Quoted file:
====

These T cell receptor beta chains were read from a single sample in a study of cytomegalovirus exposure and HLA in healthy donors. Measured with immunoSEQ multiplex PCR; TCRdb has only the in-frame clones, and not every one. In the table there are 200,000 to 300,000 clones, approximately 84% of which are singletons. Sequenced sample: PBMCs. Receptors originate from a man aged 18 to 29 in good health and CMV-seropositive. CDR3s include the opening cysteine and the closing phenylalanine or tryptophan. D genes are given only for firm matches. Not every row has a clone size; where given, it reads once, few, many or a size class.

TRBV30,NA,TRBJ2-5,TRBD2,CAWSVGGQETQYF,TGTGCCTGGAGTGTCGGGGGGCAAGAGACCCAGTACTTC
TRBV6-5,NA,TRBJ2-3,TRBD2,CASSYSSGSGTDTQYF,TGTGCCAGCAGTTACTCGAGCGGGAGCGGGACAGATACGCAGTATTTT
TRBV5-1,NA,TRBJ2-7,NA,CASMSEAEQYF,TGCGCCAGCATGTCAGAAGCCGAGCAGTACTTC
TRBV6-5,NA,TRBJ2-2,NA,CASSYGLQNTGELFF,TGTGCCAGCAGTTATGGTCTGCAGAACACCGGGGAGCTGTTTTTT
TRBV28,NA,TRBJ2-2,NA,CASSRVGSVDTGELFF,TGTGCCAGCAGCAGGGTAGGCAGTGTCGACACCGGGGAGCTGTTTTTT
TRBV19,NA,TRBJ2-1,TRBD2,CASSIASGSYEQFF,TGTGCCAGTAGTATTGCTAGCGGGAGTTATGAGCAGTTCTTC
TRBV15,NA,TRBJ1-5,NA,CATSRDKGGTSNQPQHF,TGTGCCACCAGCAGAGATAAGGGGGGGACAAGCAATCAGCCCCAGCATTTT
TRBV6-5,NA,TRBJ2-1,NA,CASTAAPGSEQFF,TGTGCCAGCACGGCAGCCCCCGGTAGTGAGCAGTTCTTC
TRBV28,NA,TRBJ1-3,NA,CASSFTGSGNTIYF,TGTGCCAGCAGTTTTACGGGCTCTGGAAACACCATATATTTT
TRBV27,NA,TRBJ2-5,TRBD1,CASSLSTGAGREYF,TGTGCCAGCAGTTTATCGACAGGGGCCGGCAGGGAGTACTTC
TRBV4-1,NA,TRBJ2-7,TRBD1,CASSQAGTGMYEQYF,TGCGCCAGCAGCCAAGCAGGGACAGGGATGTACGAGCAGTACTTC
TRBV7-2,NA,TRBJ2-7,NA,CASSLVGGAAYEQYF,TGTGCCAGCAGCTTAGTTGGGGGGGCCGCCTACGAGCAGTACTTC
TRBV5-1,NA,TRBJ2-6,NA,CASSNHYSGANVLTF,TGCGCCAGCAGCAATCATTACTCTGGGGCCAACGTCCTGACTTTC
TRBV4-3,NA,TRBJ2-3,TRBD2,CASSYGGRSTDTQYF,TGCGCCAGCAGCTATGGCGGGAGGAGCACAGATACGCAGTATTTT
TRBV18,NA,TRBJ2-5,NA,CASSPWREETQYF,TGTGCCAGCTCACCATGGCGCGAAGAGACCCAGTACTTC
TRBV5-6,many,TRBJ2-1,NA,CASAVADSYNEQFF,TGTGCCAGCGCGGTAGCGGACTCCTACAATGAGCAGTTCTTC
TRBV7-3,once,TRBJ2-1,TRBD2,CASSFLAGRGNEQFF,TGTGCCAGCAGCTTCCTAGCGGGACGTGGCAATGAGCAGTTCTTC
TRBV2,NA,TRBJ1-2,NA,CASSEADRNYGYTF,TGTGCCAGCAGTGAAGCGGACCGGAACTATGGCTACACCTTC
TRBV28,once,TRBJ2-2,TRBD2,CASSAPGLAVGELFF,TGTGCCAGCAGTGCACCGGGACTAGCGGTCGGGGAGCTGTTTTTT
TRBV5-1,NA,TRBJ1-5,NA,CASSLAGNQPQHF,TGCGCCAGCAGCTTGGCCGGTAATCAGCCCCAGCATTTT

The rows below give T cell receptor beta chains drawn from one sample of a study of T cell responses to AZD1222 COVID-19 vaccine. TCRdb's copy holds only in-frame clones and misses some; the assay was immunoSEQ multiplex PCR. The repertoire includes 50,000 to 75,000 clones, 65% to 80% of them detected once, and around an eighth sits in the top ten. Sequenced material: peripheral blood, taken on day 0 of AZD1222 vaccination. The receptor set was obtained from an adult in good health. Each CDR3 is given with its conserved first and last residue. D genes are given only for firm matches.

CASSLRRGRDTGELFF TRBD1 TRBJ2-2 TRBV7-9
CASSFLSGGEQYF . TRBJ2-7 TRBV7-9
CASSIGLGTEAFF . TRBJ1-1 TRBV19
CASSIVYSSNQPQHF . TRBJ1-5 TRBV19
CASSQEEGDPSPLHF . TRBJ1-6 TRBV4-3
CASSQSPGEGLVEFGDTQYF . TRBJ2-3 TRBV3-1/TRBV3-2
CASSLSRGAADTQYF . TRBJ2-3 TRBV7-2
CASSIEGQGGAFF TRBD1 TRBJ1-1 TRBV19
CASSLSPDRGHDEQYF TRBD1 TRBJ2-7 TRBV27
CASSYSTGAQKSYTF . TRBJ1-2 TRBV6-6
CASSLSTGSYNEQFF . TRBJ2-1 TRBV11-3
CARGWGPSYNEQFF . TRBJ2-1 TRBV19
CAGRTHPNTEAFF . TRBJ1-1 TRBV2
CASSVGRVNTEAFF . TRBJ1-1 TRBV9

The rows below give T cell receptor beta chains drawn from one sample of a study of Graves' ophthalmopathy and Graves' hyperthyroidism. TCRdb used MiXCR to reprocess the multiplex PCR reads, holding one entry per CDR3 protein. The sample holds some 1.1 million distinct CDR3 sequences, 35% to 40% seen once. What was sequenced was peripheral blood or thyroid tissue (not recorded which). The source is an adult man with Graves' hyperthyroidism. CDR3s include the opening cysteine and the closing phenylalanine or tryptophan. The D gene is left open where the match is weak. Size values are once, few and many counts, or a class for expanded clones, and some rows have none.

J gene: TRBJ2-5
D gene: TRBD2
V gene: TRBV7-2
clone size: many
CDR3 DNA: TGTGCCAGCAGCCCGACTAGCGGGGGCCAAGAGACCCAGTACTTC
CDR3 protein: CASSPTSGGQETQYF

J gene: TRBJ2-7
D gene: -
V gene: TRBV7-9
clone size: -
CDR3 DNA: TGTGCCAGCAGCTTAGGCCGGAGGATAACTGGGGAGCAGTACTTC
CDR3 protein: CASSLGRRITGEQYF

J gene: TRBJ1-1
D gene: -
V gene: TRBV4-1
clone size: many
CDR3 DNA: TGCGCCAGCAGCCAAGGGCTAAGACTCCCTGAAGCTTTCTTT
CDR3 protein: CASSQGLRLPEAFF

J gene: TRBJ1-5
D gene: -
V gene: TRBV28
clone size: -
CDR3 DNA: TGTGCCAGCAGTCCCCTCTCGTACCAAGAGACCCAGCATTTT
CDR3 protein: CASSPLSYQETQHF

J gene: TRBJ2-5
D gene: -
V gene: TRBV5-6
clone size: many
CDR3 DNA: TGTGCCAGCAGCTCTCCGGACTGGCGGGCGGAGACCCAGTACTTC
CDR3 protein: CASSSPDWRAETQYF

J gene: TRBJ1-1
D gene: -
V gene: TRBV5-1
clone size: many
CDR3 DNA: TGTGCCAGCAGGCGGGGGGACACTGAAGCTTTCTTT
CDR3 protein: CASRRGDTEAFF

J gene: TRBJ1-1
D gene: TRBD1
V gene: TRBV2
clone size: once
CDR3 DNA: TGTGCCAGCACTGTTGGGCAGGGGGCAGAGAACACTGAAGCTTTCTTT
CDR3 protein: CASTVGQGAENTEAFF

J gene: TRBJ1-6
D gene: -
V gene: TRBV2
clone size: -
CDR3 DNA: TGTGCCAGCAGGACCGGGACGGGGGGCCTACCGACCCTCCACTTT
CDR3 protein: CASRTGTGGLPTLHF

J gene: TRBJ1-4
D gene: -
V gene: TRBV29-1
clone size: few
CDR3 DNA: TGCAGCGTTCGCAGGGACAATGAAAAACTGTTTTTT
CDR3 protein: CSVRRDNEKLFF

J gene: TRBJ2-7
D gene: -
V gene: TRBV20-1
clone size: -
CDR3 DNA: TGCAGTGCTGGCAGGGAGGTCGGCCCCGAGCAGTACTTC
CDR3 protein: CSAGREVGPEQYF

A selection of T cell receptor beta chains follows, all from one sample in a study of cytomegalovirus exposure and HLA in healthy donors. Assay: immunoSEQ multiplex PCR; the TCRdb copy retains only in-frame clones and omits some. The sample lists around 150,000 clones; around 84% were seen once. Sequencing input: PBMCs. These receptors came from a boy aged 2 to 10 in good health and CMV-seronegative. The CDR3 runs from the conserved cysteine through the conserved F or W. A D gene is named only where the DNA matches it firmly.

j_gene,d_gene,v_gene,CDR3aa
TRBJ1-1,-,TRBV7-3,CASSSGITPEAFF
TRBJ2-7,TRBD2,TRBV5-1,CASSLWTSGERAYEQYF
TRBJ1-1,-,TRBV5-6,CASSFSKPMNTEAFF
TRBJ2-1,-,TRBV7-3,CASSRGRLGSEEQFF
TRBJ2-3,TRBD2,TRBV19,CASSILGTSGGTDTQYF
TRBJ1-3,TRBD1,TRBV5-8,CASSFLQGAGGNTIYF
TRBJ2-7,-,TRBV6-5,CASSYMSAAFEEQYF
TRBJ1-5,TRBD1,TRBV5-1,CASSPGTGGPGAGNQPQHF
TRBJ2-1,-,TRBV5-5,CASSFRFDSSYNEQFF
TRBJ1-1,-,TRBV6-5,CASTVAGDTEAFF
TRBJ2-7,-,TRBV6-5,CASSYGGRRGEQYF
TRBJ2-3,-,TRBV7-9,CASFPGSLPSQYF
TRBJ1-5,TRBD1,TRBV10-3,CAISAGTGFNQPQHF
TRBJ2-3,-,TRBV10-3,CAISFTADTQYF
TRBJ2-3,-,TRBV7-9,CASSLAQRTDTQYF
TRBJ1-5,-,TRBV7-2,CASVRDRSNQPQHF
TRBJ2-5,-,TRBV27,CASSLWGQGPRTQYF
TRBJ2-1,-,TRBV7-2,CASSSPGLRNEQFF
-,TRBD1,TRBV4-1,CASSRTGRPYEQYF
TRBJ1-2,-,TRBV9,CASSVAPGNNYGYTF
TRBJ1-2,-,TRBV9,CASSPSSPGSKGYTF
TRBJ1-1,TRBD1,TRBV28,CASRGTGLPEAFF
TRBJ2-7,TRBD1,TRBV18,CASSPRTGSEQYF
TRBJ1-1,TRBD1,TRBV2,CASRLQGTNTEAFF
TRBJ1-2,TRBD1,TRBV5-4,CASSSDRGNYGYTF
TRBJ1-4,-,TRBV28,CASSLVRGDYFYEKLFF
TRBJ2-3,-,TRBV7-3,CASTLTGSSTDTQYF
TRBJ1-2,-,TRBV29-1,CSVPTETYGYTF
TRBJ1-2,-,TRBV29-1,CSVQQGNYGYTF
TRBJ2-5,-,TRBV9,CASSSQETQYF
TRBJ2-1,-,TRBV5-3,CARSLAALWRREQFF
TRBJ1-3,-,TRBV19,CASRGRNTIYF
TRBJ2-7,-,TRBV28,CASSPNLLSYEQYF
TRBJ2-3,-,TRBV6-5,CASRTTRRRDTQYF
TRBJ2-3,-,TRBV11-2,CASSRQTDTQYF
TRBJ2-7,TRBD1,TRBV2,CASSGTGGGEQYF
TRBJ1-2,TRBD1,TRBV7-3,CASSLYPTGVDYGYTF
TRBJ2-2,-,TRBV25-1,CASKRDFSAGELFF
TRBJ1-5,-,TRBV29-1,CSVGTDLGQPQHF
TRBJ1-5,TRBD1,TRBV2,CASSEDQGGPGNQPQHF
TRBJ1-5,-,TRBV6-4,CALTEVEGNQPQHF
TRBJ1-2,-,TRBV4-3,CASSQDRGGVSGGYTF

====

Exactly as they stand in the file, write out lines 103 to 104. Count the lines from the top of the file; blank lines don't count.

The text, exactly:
TRBJ2-1,-,TRBV7-3,CASSRGRLGSEEQFF
TRBJ2-3,TRBD2,TRBV19,CASSILGTSGGTDTQYF